Author Topic: Where are they?  (Read 1083 times)

Offline Hunt n Fish

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Where are they?
« on: Jan 05, 2018, 12:44 PM »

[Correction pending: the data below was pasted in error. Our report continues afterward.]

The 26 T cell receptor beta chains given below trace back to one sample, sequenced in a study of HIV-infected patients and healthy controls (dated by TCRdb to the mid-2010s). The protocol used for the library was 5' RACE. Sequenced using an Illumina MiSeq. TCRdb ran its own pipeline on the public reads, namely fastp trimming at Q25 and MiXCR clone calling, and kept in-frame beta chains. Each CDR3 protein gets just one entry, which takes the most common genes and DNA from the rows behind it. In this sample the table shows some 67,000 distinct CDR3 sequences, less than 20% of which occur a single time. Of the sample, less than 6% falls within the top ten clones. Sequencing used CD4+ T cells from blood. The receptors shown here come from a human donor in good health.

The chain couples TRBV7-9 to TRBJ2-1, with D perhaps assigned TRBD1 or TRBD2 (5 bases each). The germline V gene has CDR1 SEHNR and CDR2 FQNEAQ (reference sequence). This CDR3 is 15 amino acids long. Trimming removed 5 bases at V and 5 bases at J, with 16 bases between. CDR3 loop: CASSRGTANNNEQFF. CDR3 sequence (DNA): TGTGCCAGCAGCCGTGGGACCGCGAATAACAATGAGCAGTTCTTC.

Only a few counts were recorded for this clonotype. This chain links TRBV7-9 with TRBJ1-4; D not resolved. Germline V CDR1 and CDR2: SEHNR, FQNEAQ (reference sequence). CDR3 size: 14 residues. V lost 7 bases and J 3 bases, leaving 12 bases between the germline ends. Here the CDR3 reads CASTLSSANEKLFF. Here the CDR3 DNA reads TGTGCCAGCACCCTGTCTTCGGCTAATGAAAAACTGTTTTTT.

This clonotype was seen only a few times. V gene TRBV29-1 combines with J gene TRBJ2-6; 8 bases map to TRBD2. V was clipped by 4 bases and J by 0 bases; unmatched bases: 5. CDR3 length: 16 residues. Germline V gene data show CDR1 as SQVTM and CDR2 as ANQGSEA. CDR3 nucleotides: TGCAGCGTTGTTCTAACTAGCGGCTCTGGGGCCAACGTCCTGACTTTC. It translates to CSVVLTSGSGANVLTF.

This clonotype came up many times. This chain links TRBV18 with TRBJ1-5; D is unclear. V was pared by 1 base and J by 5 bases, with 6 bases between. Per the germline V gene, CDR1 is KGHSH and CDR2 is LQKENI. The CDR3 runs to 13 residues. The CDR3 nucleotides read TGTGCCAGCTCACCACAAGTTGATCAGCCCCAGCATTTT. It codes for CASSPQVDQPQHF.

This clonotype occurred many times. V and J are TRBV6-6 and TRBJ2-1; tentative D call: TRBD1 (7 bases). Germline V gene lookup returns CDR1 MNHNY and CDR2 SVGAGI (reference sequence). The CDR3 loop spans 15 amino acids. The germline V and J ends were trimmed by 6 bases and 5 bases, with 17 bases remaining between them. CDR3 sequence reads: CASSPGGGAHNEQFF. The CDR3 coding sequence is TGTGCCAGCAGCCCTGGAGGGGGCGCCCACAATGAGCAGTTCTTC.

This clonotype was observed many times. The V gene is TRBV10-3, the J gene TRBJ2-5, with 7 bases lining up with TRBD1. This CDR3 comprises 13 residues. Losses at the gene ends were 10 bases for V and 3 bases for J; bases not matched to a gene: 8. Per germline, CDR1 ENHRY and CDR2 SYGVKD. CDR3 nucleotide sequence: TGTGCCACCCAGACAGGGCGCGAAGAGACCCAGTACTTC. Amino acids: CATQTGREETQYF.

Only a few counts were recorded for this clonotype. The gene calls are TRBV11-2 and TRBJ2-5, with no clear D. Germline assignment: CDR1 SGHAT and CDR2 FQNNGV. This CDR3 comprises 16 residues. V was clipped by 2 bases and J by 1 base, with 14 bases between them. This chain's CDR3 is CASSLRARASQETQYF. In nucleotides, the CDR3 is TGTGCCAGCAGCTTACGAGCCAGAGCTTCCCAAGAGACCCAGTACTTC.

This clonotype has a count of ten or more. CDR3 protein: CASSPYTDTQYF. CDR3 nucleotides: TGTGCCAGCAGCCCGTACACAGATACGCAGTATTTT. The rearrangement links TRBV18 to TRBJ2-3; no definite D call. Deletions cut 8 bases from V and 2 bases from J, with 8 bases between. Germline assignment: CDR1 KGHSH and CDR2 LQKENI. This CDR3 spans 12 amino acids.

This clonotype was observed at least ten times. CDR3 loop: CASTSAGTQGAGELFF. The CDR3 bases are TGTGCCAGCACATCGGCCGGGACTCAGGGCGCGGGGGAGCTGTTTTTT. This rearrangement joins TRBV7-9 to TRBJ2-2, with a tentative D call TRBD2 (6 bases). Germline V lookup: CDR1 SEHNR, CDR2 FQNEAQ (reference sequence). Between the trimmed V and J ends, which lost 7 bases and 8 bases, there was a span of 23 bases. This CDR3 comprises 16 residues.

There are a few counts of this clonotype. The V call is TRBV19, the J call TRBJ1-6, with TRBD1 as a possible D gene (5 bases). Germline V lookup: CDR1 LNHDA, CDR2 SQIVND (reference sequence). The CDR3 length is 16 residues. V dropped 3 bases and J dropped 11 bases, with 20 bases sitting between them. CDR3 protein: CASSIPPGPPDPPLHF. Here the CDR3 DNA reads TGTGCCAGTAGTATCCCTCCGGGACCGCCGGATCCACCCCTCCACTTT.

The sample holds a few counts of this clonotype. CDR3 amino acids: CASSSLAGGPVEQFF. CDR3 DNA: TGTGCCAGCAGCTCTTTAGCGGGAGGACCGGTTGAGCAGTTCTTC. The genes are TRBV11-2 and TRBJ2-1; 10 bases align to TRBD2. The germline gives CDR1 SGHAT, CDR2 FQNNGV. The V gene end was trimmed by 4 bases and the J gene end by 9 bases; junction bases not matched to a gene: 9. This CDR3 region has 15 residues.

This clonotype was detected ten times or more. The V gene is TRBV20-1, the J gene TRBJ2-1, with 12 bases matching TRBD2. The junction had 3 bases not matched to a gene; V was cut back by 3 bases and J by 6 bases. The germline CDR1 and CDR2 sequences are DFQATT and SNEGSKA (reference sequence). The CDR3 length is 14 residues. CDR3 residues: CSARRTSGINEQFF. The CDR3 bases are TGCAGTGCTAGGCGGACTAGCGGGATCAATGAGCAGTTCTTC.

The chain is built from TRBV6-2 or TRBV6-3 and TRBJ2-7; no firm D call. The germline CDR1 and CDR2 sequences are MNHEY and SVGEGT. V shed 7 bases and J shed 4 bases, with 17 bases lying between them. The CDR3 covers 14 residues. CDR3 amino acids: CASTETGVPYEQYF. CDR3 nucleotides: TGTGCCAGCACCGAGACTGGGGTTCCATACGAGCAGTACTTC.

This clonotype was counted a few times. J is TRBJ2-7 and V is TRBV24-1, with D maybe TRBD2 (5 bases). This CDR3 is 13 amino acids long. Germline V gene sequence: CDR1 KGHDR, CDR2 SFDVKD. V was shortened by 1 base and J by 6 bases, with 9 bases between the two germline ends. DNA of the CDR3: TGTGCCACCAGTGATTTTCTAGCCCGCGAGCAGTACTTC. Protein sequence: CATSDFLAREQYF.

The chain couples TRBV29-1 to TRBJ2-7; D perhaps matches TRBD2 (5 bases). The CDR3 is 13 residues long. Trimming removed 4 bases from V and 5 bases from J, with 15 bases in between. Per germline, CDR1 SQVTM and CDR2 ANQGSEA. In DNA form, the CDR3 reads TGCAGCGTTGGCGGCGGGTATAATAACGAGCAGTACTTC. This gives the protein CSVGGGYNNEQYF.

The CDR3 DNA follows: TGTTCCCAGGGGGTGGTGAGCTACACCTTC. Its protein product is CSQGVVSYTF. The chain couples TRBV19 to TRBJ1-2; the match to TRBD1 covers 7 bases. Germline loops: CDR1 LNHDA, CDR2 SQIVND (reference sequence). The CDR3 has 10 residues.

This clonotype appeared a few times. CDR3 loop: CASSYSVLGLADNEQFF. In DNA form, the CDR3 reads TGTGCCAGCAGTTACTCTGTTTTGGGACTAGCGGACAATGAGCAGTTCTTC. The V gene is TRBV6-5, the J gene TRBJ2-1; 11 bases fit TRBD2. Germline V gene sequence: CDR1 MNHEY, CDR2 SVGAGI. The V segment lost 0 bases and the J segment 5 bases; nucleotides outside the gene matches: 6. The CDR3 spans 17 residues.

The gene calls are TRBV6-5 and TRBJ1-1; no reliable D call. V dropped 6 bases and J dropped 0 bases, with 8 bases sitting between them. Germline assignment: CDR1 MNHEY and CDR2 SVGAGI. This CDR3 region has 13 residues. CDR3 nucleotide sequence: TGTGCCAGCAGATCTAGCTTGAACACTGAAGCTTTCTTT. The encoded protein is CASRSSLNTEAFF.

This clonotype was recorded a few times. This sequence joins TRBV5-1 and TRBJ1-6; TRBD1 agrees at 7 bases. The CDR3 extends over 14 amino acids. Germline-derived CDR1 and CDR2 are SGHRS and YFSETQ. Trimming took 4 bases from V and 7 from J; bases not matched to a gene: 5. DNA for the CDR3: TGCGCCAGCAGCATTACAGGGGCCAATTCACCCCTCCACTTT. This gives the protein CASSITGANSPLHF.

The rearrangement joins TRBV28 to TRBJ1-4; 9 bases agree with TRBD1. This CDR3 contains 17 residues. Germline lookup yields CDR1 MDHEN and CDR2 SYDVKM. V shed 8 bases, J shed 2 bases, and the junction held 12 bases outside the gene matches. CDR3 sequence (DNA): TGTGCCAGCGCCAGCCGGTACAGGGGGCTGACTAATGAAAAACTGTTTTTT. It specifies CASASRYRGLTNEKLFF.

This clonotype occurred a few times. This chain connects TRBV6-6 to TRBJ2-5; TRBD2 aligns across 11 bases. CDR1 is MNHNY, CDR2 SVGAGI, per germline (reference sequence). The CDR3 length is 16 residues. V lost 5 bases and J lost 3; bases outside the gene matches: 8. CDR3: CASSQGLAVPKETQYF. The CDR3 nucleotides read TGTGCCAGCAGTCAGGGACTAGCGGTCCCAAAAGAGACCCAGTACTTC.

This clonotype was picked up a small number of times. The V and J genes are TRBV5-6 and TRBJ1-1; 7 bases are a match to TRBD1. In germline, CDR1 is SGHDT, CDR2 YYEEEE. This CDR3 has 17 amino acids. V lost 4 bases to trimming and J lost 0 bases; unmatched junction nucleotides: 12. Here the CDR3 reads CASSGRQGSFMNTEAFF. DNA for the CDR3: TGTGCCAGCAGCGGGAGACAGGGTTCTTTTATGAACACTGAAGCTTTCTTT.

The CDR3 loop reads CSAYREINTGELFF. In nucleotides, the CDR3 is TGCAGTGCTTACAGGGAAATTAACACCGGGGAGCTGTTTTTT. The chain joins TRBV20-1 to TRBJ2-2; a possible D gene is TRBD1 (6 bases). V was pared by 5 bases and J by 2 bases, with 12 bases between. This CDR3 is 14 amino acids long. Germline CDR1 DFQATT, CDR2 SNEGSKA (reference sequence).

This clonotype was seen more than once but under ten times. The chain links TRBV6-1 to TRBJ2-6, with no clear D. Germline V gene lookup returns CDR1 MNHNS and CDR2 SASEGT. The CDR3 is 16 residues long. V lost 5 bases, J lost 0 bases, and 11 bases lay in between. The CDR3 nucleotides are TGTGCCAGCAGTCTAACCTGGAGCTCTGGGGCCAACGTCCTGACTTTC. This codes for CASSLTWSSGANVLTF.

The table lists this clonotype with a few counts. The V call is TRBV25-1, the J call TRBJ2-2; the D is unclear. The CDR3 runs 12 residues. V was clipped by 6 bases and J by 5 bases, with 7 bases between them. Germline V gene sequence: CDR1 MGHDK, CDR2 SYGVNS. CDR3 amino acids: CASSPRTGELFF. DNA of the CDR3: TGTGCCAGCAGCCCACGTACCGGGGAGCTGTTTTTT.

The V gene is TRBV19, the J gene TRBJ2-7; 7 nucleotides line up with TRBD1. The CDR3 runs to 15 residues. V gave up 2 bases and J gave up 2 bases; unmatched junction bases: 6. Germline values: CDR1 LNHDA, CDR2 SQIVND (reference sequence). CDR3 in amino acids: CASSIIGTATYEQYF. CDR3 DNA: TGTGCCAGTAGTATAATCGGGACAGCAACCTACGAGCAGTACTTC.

I'm looking for some ideas on finding these tasty critters.  I've been ice fishing a particular reservoir for about 5 years now and have never been able to really get into them.  I've caught them up to 12" and 10"+ is pretty common but usually only a few in a day of searching.  Everything I read and hear is "perch school so once you find one you will likely get more".  I however have found this not to be the case.  On rare occasions I've gotten into schools of  really small ones (>7") but the bigger ones are always loners or a pair at most.  They really have no predators since trout are the only other fish and are pretty small in there.  There are also almost no baitfish and the only thing I've found in there bellies is an occasional crayfish.  I've fished almost everywhere from the few available flats to the breaks and main channel from 5'-40'.  I've caught them everywhere but never any numbers.  It's filled with clear cold water and is mainly a trout lake.  It's fairly small and has no contour maps available that I can find.  I also don't have a boat so bottom structure is just found by punching holes.  With that said it is a pretty structure less body of water.  Most of it slopes pretty quickly into the main channel and there are almost no weeds to speak of.  It maxes out at around 60'.  I'm starting to think that the numbers just aren't there and 5 keeper perch is going to be about as good as it gets in a day.  Any of you perch pros have any ideas?